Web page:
From Cannibalism to Caesareans: Two Conceptions of Fundamental Rights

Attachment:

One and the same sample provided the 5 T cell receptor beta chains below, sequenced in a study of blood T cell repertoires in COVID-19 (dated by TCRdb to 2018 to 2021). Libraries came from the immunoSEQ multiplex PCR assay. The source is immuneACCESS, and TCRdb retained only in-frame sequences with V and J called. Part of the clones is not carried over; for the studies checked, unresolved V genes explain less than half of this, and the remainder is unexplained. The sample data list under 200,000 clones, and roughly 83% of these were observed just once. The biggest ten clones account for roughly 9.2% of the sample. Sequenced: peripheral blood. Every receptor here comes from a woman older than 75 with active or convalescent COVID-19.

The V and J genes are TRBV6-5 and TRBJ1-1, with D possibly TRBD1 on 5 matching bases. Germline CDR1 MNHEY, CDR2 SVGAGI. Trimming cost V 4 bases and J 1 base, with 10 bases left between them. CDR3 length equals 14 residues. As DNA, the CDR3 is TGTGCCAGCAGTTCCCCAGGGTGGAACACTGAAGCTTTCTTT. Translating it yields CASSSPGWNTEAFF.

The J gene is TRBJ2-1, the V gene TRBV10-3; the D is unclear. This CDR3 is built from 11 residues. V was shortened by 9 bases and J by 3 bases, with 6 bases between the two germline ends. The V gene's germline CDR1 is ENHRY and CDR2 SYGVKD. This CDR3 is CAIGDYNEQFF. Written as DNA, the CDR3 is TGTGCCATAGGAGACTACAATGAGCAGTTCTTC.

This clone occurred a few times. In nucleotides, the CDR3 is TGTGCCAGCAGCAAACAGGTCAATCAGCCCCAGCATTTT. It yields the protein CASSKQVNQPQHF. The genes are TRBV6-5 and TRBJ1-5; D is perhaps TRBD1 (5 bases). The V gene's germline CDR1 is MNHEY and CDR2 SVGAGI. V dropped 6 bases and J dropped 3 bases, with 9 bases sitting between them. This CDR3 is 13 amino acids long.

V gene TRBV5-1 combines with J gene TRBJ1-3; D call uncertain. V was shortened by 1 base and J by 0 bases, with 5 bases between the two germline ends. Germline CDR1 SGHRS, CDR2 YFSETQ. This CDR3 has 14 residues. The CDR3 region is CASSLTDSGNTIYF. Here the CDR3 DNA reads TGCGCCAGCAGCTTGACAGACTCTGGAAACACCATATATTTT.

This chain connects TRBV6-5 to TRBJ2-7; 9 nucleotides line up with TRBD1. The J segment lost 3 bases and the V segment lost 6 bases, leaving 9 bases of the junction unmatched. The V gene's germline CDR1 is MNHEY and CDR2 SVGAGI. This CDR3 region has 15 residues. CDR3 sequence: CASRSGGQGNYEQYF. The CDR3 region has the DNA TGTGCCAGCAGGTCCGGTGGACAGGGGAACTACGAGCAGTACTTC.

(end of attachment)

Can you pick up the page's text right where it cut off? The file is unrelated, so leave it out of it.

On September 6, 1884, three British seamen were arrested at the port of Falmouth and charged with the murder of the fourth member of their crew while adrift in a dinghy in the South Atlantic. On June 16, 1987, George Washington University Hospital sought a declaratory order from the District of Columbia Superior Court instructing the hospital whether to perform a Caesarean section on Angela Carder, a young woman in her twenty-sixth week of pregnancy who was dying of lung cancer. These two seemingly unrelated events have much to tell us about the changing concept of rights in Anglo-American jurisprudence. For, each gave rise to a case whose resolution required a court to construe the fundamental rights of the parties involved; and, in each case, the construction of these rights was literally a matter of life and death. Yet a radically different conception of rights emerged from each. For this reason, these cases are ideally designed to illustrate just how much the legal conception of a fundamental right has changed over the last century